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Reinhart and Rogoff: Debt and growth revisited

donsutherland1

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At the VoxEU blog site, Professors Reinhart and Rogoff, authors of This Time is Different (Princeton University Press, 2009) have written a piece that provides a nice summary of an important component of the findings they exhaustively lay out in their book.

In part, they write:

...the relationship between government debt and real GDP growth is weak for debt/GDP ratios below 90% of GDP.1 Above the threshold of 90%, median growth rates fall by 1%, and average growth falls considerably more. The threshold for public debt is similar in advanced and emerging economies and applies for both the post World War II period and as far back as the data permit (often well into the 1800s)...

One need look no further than the stubbornly high unemployment rates in the US and other advanced economies to be convinced how important it is to develop a better understanding of the growth prospects for the decade ahead. We have presented evidence – in a multi-country sample spanning about two centuries – suggesting that high levels of debt dampen growth. One can argue that the US can tolerate higher levels of debt than other countries without having its solvency called into question. That is probably so.10 (see Reinhart and Reinhart 2007). We have shown in our earlier work that a country’s credit history plays a prominent role in determining what levels of debt it can sustain without landing on a sovereign debt crisis. More to the point of this paper, however, we have no comparable evidence yet to suggest that the consequences of higher debt levels for growth will be different for the US than for other advanced economies. It is an issue yet to be explored.


IMO, Professors Reinhart and Rogoff are dead-on in their assertion that they have seen "no comparable evidence" to date "to suggest that the consequences of higher debt levels for growth will be different for the US than for other advanced economies." In fact, I would argue that there is some evidence debunks the idea that the U.S. is somehow unique or immune to the consequences of debt-related drag on economic growth.

Since the 1950s, there appears to be an inverse relationship between how fast the broadest measure of debt (domestic non-financial debt) grows relative to nominal GDP and the overall increase in real GDP.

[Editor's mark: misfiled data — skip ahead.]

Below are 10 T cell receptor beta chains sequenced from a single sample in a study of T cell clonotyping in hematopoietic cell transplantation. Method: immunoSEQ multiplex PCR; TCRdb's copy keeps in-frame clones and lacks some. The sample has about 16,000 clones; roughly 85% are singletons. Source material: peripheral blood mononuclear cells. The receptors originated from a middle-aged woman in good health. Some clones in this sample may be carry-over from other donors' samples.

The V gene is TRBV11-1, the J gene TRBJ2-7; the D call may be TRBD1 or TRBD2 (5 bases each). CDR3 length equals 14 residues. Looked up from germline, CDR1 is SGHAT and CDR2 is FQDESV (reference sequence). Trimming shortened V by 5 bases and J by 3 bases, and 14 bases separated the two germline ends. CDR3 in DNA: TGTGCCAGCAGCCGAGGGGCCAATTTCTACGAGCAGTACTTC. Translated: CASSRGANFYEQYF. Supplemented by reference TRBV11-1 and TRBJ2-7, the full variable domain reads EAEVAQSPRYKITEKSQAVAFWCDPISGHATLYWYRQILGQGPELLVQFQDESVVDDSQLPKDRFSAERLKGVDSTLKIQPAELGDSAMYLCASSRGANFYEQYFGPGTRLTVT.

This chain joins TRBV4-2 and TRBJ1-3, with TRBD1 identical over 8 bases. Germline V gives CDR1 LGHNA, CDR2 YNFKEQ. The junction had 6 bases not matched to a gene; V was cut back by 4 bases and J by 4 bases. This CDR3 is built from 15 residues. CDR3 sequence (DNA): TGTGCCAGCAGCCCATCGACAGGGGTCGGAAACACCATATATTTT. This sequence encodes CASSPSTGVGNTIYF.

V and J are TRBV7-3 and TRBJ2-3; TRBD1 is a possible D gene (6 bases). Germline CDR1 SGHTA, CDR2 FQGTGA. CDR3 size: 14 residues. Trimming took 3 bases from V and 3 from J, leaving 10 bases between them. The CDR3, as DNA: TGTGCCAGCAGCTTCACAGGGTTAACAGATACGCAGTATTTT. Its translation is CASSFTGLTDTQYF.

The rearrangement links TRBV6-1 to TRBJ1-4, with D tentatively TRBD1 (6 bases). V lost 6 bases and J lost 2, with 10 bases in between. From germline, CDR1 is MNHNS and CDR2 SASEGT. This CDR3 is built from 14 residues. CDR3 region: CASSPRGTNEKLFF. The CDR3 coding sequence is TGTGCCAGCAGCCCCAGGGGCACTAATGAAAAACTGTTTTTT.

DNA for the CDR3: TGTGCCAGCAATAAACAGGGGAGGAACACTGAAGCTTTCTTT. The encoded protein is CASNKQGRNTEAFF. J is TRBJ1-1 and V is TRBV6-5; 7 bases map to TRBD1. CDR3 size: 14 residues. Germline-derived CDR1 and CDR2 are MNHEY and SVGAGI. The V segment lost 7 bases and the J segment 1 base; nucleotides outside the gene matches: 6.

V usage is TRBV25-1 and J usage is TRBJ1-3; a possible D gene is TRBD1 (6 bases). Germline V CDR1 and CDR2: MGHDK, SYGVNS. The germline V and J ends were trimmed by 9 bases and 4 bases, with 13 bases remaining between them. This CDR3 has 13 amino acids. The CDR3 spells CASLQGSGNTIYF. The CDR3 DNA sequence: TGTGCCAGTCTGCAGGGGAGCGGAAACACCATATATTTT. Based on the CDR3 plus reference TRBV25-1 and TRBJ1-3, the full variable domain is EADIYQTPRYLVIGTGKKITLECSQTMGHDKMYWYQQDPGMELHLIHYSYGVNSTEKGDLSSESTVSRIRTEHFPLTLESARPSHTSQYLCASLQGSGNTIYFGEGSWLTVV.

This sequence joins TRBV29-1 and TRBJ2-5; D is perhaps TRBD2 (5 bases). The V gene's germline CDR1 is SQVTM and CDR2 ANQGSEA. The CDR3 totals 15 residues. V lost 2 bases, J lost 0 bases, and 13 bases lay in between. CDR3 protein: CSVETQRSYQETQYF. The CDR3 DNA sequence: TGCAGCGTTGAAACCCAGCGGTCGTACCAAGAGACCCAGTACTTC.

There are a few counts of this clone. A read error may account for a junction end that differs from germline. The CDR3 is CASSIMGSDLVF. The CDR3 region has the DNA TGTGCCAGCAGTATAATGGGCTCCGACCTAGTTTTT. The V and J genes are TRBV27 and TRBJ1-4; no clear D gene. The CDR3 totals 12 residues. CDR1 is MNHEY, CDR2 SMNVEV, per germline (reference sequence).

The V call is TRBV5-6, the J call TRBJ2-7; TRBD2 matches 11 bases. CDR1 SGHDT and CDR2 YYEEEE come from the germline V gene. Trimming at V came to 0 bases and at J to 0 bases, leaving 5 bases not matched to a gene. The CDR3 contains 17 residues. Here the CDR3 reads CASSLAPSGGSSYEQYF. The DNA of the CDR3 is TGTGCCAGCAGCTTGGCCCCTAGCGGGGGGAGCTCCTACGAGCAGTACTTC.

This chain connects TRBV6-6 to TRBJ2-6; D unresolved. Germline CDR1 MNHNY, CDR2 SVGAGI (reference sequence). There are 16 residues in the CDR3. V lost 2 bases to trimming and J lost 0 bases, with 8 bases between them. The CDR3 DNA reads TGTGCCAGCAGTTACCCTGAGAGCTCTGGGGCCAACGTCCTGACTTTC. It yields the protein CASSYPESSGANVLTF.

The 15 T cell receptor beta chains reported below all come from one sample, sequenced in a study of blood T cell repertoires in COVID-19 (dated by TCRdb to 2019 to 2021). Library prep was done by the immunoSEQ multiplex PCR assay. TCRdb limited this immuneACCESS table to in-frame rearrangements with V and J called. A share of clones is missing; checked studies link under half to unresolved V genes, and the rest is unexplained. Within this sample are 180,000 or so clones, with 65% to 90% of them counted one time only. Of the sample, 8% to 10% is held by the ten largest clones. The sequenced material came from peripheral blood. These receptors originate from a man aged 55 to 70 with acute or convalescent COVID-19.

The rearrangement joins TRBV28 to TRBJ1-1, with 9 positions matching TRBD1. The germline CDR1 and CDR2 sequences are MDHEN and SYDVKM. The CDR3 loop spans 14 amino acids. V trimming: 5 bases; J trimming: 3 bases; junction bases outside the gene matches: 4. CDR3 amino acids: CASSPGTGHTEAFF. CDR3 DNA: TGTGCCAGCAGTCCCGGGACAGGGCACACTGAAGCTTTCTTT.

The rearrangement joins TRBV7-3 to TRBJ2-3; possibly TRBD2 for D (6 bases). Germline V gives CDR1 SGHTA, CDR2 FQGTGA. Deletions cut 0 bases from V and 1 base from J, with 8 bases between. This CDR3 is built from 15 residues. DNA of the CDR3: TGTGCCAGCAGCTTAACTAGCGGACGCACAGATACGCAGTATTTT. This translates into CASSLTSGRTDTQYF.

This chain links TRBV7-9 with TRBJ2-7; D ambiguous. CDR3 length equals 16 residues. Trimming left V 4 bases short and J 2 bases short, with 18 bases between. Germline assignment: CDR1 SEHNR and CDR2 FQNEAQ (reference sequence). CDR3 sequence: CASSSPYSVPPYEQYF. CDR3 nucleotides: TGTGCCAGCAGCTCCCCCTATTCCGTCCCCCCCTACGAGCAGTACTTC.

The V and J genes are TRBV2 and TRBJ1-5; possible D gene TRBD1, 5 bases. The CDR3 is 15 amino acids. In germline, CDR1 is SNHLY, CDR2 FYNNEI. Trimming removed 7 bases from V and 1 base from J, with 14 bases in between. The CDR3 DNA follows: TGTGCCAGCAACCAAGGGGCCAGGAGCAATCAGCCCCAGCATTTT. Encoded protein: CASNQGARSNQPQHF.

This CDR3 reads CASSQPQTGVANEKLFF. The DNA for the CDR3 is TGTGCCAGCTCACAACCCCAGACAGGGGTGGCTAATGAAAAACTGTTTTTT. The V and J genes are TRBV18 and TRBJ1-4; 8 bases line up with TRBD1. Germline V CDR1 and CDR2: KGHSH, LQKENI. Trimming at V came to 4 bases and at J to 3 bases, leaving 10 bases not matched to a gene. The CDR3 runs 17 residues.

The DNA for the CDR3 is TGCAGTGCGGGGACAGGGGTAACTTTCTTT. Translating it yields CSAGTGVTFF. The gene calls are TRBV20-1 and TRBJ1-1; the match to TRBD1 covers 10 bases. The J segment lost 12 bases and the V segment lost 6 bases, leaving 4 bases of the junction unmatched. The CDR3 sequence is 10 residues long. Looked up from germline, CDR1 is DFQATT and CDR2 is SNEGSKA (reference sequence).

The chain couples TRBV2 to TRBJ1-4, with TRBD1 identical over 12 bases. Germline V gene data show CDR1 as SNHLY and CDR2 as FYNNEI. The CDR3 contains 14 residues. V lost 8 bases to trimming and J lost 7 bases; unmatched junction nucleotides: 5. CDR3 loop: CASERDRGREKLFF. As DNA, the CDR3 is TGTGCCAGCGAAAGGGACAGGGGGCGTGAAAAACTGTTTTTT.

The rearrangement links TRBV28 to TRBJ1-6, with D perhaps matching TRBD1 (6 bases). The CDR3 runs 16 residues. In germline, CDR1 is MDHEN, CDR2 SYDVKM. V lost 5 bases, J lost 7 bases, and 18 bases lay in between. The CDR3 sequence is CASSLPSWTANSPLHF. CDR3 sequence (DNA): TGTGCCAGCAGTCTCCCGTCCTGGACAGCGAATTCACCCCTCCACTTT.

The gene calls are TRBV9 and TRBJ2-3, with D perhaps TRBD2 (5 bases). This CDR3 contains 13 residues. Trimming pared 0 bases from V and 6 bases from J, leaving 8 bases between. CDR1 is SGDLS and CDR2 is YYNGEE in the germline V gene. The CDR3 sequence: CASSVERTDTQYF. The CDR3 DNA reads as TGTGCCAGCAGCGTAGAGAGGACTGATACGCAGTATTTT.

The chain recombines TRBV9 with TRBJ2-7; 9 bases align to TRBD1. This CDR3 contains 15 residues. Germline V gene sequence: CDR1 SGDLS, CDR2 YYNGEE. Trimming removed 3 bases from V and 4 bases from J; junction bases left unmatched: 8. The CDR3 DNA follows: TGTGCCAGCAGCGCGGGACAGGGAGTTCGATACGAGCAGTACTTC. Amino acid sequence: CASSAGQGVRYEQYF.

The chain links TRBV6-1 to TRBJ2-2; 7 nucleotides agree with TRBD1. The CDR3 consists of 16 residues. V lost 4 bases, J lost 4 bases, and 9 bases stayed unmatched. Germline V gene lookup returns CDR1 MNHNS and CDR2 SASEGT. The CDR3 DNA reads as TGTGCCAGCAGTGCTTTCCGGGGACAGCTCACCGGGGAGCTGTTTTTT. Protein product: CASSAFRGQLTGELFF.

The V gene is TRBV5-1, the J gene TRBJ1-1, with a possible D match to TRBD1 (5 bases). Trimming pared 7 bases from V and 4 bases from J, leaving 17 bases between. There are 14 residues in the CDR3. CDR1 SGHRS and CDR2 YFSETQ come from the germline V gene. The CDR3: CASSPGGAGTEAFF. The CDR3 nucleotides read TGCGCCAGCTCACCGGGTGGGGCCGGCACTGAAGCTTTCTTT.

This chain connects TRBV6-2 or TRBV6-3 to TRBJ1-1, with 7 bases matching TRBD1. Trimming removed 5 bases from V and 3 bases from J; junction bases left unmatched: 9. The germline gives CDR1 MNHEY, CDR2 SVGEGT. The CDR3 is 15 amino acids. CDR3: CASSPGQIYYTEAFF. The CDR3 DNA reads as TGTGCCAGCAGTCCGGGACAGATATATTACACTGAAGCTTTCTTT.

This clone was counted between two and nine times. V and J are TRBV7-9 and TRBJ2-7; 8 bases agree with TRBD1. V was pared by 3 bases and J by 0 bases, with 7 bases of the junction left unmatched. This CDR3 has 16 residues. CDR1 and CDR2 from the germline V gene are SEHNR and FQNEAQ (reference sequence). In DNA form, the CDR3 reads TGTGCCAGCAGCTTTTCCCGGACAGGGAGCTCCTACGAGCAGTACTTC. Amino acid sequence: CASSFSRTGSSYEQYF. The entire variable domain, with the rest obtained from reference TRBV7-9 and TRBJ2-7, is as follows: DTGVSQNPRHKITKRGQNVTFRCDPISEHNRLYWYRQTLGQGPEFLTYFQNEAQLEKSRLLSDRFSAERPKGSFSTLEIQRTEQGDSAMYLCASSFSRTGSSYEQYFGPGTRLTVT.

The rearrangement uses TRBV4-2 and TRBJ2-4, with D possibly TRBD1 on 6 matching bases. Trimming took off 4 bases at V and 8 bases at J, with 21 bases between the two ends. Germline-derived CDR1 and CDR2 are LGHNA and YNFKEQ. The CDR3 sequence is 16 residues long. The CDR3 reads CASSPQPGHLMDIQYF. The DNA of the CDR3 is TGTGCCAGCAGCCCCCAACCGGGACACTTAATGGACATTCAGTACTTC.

The first set of figures shows the change in domestic non-financial debt, which includes public debt (federal, state, and local), non-financial corporate debt, non-financial nonfarm noncorporate debt, farm debt, and household debt relative to nominal GDP. A figure of $1.50 means that the nation's domestic non-financial debt increased $1.50 for every $1.00 increase in nominal GDP.

Change in domestic non-financial debt vs. the change in nominal GDP:
1950s: $1.38
1960s: $1.36
1970s: $1.89
1980s: $2.03
1990s: $1.77
2000-08: $3.50

The second set of figures shows the average annual real GDP change during the same timeframes cited in the above set.

Annual real GDP growth:
1950s: +3.5%
1960s: +4.2%
1970s: +3.2%
1980s: +3.2%
1990s: +3.4%
2000-08: +2.1%

The figures speak for themselves. I don't believe it is mere coincidence that the overall 2000-2008 annualized real GDP growth was noticeably more sluggish on account of the U.S. debt binge that was underway during that timeframe. Households made the biggest contribution to that increase in debt, accounting for nearly 45% of that increase. The explosion in mortgage debt was the principal driver of the household debt binge, accounting for about 87% of the increase in household debt.
 

phattonez

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Of course. There's only so much capital to go around. There are consequences to too much debt, I don't know why you need such a study that makes so much intuitive sense.
 
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